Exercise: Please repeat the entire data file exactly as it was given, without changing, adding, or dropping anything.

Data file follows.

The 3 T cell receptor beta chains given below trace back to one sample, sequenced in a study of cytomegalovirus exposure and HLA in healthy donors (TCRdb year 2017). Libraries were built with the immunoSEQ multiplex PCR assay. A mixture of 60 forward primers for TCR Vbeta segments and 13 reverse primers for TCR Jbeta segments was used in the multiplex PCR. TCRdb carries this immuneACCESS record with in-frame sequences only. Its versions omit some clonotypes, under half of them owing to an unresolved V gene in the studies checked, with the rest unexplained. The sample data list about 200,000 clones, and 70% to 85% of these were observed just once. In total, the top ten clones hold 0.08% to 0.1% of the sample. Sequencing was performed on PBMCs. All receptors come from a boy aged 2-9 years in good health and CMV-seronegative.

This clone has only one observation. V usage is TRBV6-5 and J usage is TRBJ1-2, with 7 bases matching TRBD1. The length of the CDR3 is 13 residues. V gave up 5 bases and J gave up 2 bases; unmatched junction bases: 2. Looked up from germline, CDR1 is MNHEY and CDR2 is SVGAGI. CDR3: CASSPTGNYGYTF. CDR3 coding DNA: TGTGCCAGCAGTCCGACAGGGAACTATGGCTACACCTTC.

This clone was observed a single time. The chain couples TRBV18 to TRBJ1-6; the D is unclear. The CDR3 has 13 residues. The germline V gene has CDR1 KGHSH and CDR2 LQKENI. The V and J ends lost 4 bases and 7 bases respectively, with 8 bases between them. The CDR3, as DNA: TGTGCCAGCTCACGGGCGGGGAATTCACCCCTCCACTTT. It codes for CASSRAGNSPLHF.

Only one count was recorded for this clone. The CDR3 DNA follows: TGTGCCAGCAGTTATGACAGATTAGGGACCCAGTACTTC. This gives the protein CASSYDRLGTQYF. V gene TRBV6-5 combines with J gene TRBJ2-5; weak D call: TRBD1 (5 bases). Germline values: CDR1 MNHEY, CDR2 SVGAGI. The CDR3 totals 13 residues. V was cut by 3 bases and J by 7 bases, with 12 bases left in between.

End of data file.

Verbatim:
The 3 T cell receptor beta chains given below trace back to one sample, sequenced in a study of cytomegalovirus exposure and HLA in healthy donors (TCRdb year 2017). Libraries were built with the immunoSEQ multiplex PCR assay. A mixture of 60 forward primers for TCR Vbeta segments and 13 reverse primers for TCR Jbeta segments was used in the multiplex PCR. TCRdb carries this immuneACCESS record with in-frame sequences only. Its versions omit some clonotypes, under half of them owing to an unresolved V gene in the studies checked, with the rest unexplained. The sample data list about 200,000 clones, and 70% to 85% of these were observed just once. In total, the top ten clones hold 0.08% to 0.1% of the sample. Sequencing was performed on PBMCs. All receptors come from a boy aged 2-9 years in good health and CMV-seronegative.

This clone has only one observation. V usage is TRBV6-5 and J usage is TRBJ1-2, with 7 bases matching TRBD1. The length of the CDR3 is 13 residues. V gave up 5 bases and J gave up 2 bases; unmatched junction bases: 2. Looked up from germline, CDR1 is MNHEY and CDR2 is SVGAGI. CDR3: CASSPTGNYGYTF. CDR3 coding DNA: TGTGCCAGCAGTCCGACAGGGAACTATGGCTACACCTTC.

This clone was observed a single time. The chain couples TRBV18 to TRBJ1-6; the D is unclear. The CDR3 has 13 residues. The germline V gene has CDR1 KGHSH and CDR2 LQKENI. The V and J ends lost 4 bases and 7 bases respectively, with 8 bases between them. The CDR3, as DNA: TGTGCCAGCTCACGGGCGGGGAATTCACCCCTCCACTTT. It codes for CASSRAGNSPLHF.

Only one count was recorded for this clone. The CDR3 DNA follows: TGTGCCAGCAGTTATGACAGATTAGGGACCCAGTACTTC. This gives the protein CASSYDRLGTQYF. V gene TRBV6-5 combines with J gene TRBJ2-5; weak D call: TRBD1 (5 bases). Germline values: CDR1 MNHEY, CDR2 SVGAGI. The CDR3 totals 13 residues. V was cut by 3 bases and J by 7 bases, with 12 bases left in between.